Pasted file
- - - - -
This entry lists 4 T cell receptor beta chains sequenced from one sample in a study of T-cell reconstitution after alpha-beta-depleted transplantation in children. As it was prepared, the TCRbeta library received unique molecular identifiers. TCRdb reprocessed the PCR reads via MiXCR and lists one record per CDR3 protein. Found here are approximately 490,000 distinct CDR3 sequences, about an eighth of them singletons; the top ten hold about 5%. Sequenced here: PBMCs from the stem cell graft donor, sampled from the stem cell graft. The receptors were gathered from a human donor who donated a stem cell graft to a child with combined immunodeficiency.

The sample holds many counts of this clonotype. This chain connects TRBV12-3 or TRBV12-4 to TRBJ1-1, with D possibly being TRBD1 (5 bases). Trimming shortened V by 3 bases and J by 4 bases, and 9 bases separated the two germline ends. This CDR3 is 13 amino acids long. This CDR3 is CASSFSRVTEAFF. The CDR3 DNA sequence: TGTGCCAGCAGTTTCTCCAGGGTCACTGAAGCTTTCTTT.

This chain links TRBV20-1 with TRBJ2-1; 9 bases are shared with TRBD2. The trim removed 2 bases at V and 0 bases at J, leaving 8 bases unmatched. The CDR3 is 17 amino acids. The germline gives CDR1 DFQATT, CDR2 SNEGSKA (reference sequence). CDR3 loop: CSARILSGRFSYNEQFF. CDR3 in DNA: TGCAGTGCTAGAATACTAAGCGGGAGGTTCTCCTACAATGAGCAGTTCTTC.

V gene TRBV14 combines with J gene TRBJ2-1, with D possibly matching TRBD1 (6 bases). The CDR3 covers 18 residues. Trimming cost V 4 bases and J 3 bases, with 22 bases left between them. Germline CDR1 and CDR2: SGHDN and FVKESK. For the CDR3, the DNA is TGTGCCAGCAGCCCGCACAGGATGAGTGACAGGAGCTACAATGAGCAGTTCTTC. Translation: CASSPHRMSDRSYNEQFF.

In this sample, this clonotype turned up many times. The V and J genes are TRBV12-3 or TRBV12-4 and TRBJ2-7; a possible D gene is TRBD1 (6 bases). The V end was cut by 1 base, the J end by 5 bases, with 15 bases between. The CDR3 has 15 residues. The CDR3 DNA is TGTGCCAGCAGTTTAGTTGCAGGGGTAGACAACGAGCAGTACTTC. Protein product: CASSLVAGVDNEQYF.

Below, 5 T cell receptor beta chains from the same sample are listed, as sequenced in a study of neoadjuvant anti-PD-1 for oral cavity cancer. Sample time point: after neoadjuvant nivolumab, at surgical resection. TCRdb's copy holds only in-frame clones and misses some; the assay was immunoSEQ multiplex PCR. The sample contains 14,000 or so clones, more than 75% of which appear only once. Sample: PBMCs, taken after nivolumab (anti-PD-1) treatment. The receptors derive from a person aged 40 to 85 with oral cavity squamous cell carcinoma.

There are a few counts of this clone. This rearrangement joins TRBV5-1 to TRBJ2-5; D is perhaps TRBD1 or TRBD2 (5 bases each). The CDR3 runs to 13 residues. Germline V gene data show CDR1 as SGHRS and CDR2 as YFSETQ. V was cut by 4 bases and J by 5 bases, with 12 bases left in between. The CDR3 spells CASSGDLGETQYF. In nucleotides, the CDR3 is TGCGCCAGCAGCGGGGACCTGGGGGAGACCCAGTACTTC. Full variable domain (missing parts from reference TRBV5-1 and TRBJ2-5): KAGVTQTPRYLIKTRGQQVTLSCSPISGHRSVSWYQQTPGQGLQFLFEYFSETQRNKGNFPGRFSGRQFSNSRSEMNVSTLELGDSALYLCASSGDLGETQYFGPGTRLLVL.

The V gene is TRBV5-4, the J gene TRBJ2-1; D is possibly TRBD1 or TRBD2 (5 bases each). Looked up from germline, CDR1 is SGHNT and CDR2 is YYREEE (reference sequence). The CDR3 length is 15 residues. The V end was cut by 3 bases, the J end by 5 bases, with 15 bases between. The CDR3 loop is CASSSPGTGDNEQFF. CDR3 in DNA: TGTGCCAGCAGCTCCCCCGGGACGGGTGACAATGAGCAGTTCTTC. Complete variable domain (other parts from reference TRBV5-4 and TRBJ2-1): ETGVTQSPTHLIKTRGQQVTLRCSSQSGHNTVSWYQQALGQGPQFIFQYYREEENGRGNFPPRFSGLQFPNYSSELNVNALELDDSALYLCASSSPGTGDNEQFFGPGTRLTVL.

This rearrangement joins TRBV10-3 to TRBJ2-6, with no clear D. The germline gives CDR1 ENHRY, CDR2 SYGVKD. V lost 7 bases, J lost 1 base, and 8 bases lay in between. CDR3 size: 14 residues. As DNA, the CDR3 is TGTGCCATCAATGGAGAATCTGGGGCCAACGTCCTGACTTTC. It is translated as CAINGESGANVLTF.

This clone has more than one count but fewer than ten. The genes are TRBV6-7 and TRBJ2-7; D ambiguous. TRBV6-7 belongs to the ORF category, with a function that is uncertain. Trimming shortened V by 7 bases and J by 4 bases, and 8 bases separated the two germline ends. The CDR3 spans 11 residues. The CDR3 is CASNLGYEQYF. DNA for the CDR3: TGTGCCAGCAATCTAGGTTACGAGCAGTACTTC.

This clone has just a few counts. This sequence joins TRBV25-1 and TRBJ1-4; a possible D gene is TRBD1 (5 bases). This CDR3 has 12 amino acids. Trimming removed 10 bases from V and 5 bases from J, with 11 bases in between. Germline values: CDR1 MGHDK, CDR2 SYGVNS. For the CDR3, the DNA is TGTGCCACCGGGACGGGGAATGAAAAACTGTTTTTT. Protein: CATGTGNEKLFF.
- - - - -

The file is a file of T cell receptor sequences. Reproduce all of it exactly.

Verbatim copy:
This entry lists 4 T cell receptor beta chains sequenced from one sample in a study of T-cell reconstitution after alpha-beta-depleted transplantation in children. As it was prepared, the TCRbeta library received unique molecular identifiers. TCRdb reprocessed the PCR reads via MiXCR and lists one record per CDR3 protein. Found here are approximately 490,000 distinct CDR3 sequences, about an eighth of them singletons; the top ten hold about 5%. Sequenced here: PBMCs from the stem cell graft donor, sampled from the stem cell graft. The receptors were gathered from a human donor who donated a stem cell graft to a child with combined immunodeficiency.

The sample holds many counts of this clonotype. This chain connects TRBV12-3 or TRBV12-4 to TRBJ1-1, with D possibly being TRBD1 (5 bases). Trimming shortened V by 3 bases and J by 4 bases, and 9 bases separated the two germline ends. This CDR3 is 13 amino acids long. This CDR3 is CASSFSRVTEAFF. The CDR3 DNA sequence: TGTGCCAGCAGTTTCTCCAGGGTCACTGAAGCTTTCTTT.

This chain links TRBV20-1 with TRBJ2-1; 9 bases are shared with TRBD2. The trim removed 2 bases at V and 0 bases at J, leaving 8 bases unmatched. The CDR3 is 17 amino acids. The germline gives CDR1 DFQATT, CDR2 SNEGSKA (reference sequence). CDR3 loop: CSARILSGRFSYNEQFF. CDR3 in DNA: TGCAGTGCTAGAATACTAAGCGGGAGGTTCTCCTACAATGAGCAGTTCTTC.

V gene TRBV14 combines with J gene TRBJ2-1, with D possibly matching TRBD1 (6 bases). The CDR3 covers 18 residues. Trimming cost V 4 bases and J 3 bases, with 22 bases left between them. Germline CDR1 and CDR2: SGHDN and FVKESK. For the CDR3, the DNA is TGTGCCAGCAGCCCGCACAGGATGAGTGACAGGAGCTACAATGAGCAGTTCTTC. Translation: CASSPHRMSDRSYNEQFF.

In this sample, this clonotype turned up many times. The V and J genes are TRBV12-3 or TRBV12-4 and TRBJ2-7; a possible D gene is TRBD1 (6 bases). The V end was cut by 1 base, the J end by 5 bases, with 15 bases between. The CDR3 has 15 residues. The CDR3 DNA is TGTGCCAGCAGTTTAGTTGCAGGGGTAGACAACGAGCAGTACTTC. Protein product: CASSLVAGVDNEQYF.

Below, 5 T cell receptor beta chains from the same sample are listed, as sequenced in a study of neoadjuvant anti-PD-1 for oral cavity cancer. Sample time point: after neoadjuvant nivolumab, at surgical resection. TCRdb's copy holds only in-frame clones and misses some; the assay was immunoSEQ multiplex PCR. The sample contains 14,000 or so clones, more than 75% of which appear only once. Sample: PBMCs, taken after nivolumab (anti-PD-1) treatment. The receptors derive from a person aged 40 to 85 with oral cavity squamous cell carcinoma.

There are a few counts of this clone. This rearrangement joins TRBV5-1 to TRBJ2-5; D is perhaps TRBD1 or TRBD2 (5 bases each). The CDR3 runs to 13 residues. Germline V gene data show CDR1 as SGHRS and CDR2 as YFSETQ. V was cut by 4 bases and J by 5 bases, with 12 bases left in between. The CDR3 spells CASSGDLGETQYF. In nucleotides, the CDR3 is TGCGCCAGCAGCGGGGACCTGGGGGAGACCCAGTACTTC. Full variable domain (missing parts from reference TRBV5-1 and TRBJ2-5): KAGVTQTPRYLIKTRGQQVTLSCSPISGHRSVSWYQQTPGQGLQFLFEYFSETQRNKGNFPGRFSGRQFSNSRSEMNVSTLELGDSALYLCASSGDLGETQYFGPGTRLLVL.

The V gene is TRBV5-4, the J gene TRBJ2-1; D is possibly TRBD1 or TRBD2 (5 bases each). Looked up from germline, CDR1 is SGHNT and CDR2 is YYREEE (reference sequence). The CDR3 length is 15 residues. The V end was cut by 3 bases, the J end by 5 bases, with 15 bases between. The CDR3 loop is CASSSPGTGDNEQFF. CDR3 in DNA: TGTGCCAGCAGCTCCCCCGGGACGGGTGACAATGAGCAGTTCTTC. Complete variable domain (other parts from reference TRBV5-4 and TRBJ2-1): ETGVTQSPTHLIKTRGQQVTLRCSSQSGHNTVSWYQQALGQGPQFIFQYYREEENGRGNFPPRFSGLQFPNYSSELNVNALELDDSALYLCASSSPGTGDNEQFFGPGTRLTVL.

This rearrangement joins TRBV10-3 to TRBJ2-6, with no clear D. The germline gives CDR1 ENHRY, CDR2 SYGVKD. V lost 7 bases, J lost 1 base, and 8 bases lay in between. CDR3 size: 14 residues. As DNA, the CDR3 is TGTGCCATCAATGGAGAATCTGGGGCCAACGTCCTGACTTTC. It is translated as CAINGESGANVLTF.

This clone has more than one count but fewer than ten. The genes are TRBV6-7 and TRBJ2-7; D ambiguous. TRBV6-7 belongs to the ORF category, with a function that is uncertain. Trimming shortened V by 7 bases and J by 4 bases, and 8 bases separated the two germline ends. The CDR3 spans 11 residues. The CDR3 is CASNLGYEQYF. DNA for the CDR3: TGTGCCAGCAATCTAGGTTACGAGCAGTACTTC.

This clone has just a few counts. This sequence joins TRBV25-1 and TRBJ1-4; a possible D gene is TRBD1 (5 bases). This CDR3 has 12 amino acids. Trimming removed 10 bases from V and 5 bases from J, with 11 bases in between. Germline values: CDR1 MGHDK, CDR2 SYGVNS. For the CDR3, the DNA is TGTGCCACCGGGACGGGGAATGAAAAACTGTTTTTT. Protein: CATGTGNEKLFF.